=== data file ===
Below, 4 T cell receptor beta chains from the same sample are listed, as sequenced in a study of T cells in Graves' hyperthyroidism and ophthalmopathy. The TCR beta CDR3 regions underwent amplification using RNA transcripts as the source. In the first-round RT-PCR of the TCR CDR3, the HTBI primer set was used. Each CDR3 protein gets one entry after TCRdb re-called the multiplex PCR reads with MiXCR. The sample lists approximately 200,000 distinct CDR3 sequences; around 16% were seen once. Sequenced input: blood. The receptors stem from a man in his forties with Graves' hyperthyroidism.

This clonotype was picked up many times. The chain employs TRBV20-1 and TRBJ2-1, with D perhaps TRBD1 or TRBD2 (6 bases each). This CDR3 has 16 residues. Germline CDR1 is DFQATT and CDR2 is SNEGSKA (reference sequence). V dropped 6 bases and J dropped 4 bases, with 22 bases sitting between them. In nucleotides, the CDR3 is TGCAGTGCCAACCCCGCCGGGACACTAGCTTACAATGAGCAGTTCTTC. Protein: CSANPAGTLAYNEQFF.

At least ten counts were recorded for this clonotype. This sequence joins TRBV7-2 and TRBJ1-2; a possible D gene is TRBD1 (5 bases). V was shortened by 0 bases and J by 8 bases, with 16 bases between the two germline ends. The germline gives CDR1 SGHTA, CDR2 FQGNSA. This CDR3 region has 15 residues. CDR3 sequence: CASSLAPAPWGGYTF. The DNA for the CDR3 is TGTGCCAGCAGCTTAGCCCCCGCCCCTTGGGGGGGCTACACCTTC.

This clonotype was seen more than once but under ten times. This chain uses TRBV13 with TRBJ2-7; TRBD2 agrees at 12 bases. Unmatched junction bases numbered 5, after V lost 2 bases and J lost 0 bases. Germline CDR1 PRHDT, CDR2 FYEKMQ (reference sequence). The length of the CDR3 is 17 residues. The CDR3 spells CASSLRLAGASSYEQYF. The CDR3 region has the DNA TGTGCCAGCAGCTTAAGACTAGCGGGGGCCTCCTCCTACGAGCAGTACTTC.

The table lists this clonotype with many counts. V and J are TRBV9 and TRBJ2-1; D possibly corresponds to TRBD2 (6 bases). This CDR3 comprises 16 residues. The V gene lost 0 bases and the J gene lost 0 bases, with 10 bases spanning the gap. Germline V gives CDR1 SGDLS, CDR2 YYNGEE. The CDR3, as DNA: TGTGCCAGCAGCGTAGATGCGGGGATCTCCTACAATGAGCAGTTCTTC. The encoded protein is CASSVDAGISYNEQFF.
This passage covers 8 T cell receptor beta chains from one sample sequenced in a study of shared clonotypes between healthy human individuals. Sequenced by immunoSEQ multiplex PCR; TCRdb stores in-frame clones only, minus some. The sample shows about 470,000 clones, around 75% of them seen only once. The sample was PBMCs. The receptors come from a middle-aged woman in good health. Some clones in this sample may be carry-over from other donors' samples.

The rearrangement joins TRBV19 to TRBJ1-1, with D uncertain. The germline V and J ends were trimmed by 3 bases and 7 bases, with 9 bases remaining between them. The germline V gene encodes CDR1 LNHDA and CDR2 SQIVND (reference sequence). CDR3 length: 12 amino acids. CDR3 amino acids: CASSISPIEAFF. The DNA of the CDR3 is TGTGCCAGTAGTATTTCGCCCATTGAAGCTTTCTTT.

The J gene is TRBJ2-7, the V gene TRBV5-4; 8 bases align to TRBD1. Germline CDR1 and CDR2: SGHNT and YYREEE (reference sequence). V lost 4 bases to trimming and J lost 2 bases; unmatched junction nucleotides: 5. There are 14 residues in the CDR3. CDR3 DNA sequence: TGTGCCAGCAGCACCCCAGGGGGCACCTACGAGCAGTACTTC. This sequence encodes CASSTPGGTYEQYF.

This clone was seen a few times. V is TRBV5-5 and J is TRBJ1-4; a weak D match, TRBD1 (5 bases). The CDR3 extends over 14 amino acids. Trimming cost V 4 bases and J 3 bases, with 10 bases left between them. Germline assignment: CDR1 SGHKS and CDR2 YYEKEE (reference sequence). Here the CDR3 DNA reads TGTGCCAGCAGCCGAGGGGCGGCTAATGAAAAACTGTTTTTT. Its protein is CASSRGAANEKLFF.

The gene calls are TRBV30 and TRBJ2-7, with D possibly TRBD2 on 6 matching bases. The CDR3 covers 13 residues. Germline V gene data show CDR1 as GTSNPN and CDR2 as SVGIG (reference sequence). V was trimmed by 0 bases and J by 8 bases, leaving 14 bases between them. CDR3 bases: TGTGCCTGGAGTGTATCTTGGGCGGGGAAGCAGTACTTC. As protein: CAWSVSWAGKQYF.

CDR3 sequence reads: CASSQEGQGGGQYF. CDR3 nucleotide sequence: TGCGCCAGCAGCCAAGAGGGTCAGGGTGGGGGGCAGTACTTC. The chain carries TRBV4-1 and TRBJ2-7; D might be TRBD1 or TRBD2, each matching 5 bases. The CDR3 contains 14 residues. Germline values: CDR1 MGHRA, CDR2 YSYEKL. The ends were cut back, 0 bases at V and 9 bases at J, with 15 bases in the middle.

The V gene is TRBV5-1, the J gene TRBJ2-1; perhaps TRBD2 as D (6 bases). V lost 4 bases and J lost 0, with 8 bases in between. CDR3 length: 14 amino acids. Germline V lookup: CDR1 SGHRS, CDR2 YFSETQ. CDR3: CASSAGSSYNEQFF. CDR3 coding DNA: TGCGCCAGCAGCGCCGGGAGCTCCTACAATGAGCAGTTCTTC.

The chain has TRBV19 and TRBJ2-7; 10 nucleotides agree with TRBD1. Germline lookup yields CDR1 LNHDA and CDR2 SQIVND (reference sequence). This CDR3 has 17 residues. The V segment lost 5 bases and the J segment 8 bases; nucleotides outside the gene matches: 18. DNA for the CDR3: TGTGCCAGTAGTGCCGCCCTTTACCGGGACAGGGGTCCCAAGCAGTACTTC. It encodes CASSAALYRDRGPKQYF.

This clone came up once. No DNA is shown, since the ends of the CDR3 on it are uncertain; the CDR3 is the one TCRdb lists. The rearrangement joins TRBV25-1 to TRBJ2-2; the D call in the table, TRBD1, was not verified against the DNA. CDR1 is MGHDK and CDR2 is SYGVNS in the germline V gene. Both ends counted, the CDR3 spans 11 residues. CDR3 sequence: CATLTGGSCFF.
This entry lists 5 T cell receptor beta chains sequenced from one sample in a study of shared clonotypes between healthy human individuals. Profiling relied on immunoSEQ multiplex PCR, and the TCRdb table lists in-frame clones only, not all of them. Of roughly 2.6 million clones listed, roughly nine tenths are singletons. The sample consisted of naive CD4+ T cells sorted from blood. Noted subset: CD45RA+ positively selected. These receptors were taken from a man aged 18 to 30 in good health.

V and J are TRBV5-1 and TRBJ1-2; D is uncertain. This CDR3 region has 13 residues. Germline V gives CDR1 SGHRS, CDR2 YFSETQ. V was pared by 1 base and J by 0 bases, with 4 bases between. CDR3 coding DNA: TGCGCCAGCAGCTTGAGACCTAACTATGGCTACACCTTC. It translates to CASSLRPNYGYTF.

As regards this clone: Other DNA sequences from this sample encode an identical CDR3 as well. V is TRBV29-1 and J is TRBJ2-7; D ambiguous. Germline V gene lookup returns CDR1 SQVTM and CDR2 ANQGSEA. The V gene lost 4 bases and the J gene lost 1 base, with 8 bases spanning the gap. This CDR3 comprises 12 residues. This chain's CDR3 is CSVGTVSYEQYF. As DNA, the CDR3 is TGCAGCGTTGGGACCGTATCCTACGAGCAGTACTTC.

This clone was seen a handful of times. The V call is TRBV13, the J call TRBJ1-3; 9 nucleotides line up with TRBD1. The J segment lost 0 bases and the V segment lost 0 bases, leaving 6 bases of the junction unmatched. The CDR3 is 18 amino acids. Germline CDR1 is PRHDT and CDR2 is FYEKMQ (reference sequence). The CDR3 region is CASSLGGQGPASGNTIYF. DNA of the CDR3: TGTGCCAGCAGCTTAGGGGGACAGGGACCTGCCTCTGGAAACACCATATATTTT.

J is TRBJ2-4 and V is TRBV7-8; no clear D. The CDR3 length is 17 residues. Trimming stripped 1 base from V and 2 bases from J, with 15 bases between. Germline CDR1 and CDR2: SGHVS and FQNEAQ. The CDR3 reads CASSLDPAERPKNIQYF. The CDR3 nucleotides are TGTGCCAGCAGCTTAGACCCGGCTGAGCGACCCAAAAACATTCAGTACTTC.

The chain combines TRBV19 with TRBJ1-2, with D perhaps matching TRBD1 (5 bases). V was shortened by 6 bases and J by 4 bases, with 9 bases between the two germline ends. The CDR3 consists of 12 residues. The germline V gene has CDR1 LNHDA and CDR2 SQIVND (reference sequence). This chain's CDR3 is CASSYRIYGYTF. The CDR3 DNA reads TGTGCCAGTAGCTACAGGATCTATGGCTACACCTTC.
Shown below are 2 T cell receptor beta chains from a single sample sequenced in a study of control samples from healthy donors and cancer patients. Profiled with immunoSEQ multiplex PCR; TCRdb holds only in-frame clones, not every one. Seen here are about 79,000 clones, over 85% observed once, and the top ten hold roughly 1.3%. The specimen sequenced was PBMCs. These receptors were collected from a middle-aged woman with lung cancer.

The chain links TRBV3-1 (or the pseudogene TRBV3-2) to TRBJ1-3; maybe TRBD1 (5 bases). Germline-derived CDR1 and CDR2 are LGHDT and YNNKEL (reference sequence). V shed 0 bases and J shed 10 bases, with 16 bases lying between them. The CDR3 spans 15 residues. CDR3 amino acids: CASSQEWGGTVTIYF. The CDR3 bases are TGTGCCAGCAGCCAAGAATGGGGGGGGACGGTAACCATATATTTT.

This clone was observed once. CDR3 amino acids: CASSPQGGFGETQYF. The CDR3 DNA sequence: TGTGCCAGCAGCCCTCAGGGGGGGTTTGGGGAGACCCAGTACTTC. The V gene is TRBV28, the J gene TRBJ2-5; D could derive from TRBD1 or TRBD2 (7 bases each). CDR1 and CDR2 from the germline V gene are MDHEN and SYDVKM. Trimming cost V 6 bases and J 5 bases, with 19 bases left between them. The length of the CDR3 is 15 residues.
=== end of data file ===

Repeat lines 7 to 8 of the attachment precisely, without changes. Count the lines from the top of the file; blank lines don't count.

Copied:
The rearrangement joins TRBV19 to TRBJ1-1, with D uncertain. The germline V and J ends were trimmed by 3 bases and 7 bases, with 9 bases remaining between them. The germline V gene encodes CDR1 LNHDA and CDR2 SQIVND (reference sequence). CDR3 length: 12 amino acids. CDR3 amino acids: CASSISPIEAFF. The DNA of the CDR3 is TGTGCCAGTAGTATTTCGCCCATTGAAGCTTTCTTT.

The J gene is TRBJ2-7, the V gene TRBV5-4; 8 bases align to TRBD1. Germline CDR1 and CDR2: SGHNT and YYREEE (reference sequence). V lost 4 bases to trimming and J lost 2 bases; unmatched junction nucleotides: 5. There are 14 residues in the CDR3. CDR3 DNA sequence: TGTGCCAGCAGCACCCCAGGGGGCACCTACGAGCAGTACTTC. This sequence encodes CASSTPGGTYEQYF.